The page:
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Discussion Forum : Articles and Sermons : Christian Approaches to the State of Israel

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 Christian Approaches to the State of Israel

Christian Approaches to the State of Israel

John M Wilson In, UOur Father Abraham: Jewish Roots of the Christian Faith, Eerdmans, Grand Rapids, 1989 A Summary by John R. Kleinheksel Sr.

Dr. Wilson suggests the two main approaches and then offers his “third way”.

1) Replacement Theory This is the view that the Church of Jesus has “replaced” Israel. The Church’s “New” Covenant has superseded the “Old” Covenant of Judaism. Thus the Jewish people and state have no theological legitimacy. In its extreme form, the best that world Jewry can now hope for is to be part of the new people of God, the Church—but without nationality, land, or statehood (p. 264).

2) Restoration Theory This view affirms Jewish restoration to the land as the fulfillment of biblical prophecy that the land is hers by divine right. This view is held by “premillennialists” (who take the 1000 years mentioned in Rev. 20, literally), who tend to give modern Israel unquestioning support (plus speculation on detailed prophecies soon to be fulfilled).

Before giving his “third way”, John Wilson critiques these views. As to “replacement theory”: The New Testament seems to affirm a future for ethnic Israel: the nature of that future, however, deserves further comment. In Romans 9-11, Paul climaxes his theological discourse by addressing the theme of Jew and Gentile in the future plan of God. The main thrust of Paul’s argument is that the destiny of Jew and Gentile is so intimately connected that the later does not find God except through the former (as in the metaphor of the olive tree). In Romans 11, Paul is emphatic that despite Israel’s unbelief, God has not rejected his people (v. 1). Israel still belongs to God and is called a “holy” people (v. 16) and “loved on account of the patriarchs” (v. 28). Israel’s historically unique preservation lends added support that it still has a vital role to play in the history of redemption (cf. v. 15). This divinely willed coexistence of God’s ancient covenant people and the Church in the present age is, to Paul, a great “mystery” (vs. 25). He is convinced, that God “does not change his mind about whom he chooses and blesses (v. 29, TEV) [ibid, p. 267].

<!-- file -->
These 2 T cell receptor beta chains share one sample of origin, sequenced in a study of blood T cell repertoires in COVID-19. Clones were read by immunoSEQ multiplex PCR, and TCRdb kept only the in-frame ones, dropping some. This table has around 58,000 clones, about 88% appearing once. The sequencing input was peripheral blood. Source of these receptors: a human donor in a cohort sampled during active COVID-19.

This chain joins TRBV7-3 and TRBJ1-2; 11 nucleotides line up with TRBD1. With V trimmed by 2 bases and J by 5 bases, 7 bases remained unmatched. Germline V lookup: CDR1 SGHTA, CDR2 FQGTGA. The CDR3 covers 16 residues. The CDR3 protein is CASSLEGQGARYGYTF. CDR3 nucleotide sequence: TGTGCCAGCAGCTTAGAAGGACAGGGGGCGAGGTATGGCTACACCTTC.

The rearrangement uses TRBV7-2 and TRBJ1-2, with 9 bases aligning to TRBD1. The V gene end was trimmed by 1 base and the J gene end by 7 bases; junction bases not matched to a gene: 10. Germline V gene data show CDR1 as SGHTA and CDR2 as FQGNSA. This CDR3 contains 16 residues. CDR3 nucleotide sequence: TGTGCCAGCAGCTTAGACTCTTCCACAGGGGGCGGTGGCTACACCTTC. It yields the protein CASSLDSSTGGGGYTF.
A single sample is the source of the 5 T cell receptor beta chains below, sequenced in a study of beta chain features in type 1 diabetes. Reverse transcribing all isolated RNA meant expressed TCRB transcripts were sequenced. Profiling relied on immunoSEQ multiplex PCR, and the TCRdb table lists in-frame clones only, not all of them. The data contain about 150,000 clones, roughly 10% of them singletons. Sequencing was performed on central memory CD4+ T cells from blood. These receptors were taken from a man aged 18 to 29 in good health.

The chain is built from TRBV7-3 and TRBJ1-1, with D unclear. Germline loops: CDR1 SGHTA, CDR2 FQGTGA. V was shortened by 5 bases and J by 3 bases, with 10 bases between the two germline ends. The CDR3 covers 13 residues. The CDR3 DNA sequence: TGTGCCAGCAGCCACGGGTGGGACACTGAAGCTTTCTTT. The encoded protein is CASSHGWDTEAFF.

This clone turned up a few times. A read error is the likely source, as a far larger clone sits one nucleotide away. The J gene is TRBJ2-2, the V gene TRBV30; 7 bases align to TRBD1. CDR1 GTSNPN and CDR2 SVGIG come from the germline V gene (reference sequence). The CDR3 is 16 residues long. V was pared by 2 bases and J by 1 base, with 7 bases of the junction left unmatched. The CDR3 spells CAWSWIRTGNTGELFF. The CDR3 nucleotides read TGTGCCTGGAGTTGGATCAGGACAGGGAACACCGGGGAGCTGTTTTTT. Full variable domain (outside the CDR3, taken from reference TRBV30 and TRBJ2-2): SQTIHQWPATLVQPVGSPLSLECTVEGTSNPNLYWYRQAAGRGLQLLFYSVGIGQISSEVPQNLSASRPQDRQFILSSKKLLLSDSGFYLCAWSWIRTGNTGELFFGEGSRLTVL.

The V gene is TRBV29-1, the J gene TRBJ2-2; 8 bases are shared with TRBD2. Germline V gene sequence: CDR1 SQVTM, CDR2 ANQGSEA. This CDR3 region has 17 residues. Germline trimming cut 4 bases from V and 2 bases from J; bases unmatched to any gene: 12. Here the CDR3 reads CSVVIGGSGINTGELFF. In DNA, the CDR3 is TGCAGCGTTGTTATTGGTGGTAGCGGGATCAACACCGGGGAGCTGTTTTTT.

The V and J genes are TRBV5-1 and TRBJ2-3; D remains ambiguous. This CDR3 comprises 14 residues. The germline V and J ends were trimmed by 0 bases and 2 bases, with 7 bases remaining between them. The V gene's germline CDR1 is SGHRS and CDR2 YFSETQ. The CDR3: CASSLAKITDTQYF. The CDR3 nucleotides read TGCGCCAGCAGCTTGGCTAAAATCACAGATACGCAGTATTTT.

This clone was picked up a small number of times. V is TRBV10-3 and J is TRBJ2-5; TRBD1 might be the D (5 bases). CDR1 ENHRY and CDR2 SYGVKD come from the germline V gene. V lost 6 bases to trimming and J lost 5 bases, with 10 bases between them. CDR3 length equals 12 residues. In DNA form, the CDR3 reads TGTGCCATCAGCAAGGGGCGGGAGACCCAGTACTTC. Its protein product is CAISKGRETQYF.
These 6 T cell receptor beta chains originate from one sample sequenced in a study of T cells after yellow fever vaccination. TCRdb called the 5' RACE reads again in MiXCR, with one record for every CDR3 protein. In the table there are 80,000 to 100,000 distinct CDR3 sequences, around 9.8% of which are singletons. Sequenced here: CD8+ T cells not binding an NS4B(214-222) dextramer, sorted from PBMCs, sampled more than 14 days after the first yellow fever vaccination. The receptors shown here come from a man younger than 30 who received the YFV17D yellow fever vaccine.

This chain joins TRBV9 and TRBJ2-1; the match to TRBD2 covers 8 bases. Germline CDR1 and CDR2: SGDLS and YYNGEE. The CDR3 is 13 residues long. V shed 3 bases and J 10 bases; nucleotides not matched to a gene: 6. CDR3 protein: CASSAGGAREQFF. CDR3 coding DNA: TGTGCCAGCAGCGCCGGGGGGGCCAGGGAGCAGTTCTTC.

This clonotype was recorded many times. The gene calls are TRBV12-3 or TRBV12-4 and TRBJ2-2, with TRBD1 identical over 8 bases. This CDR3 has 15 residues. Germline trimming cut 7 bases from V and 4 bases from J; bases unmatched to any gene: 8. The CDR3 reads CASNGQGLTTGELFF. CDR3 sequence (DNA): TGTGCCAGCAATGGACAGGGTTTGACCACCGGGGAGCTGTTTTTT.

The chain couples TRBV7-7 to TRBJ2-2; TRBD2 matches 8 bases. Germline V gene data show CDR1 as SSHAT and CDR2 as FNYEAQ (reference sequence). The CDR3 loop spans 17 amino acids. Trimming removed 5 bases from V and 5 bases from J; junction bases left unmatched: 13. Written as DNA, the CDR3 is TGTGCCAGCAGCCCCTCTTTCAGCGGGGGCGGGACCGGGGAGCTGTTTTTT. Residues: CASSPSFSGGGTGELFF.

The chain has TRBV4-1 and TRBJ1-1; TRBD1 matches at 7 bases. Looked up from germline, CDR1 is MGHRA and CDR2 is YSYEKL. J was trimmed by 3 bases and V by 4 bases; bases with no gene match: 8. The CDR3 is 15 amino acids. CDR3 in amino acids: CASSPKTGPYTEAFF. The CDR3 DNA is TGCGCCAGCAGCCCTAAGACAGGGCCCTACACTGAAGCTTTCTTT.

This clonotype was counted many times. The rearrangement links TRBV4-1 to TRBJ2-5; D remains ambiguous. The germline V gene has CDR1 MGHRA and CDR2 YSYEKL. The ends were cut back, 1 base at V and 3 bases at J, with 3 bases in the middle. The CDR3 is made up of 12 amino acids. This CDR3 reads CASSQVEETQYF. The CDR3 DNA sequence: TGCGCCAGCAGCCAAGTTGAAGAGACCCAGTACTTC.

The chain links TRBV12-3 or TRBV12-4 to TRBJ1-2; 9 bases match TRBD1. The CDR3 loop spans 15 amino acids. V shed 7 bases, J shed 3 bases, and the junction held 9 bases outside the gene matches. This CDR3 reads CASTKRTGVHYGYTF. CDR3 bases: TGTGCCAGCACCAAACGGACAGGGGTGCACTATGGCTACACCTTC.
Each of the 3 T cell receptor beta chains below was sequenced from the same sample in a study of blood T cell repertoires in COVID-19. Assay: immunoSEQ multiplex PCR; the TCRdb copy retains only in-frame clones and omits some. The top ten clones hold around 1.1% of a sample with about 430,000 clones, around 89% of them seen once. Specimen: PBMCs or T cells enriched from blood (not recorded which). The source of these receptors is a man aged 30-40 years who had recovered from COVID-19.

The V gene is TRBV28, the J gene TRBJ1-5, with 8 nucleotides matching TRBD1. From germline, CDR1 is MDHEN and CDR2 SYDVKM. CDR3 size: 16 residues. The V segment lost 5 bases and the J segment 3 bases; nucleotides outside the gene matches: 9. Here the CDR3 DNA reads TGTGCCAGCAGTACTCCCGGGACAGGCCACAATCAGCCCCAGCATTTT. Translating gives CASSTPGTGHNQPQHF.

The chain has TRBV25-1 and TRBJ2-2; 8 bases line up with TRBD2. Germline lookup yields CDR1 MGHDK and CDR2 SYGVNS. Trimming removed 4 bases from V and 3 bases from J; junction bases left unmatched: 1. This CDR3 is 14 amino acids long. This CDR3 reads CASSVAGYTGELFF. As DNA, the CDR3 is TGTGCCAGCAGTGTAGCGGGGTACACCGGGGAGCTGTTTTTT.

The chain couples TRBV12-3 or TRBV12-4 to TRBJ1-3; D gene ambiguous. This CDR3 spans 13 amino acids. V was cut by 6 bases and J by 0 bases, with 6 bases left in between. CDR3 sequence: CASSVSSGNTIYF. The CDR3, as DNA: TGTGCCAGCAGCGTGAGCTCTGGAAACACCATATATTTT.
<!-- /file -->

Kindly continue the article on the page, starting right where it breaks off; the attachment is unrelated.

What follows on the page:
With regard to “restoration” Christians, Dr. Wilson writes: In truth, no one has the privilege to lay claim to any land simply on the grounds of “divine right.” The corridors of time are strewn with the wreckages of individuals and societies who have been tragic victims of those who had a “biblical mandate” or some “divine voice” giving approval to their inhumane acts. . .[Inquisition, Crusades, killing of witches in Salem]. . . Therefore, we argue that no solution to the problem of the land may be imposed on any people on the grounds that “it is willed by God.” This also means that military conquest may not be used to prove a nation’s right to a given land (ibid, p. 266).

Then Dr. Wilson quotes with approval historian Dwight Wilson’s cautionary word to fellow premillennialists: “. . . .[I]f every action is pre-ordained, then there is no need to measure one’s actions by moral law, since the decision to obey or disobey the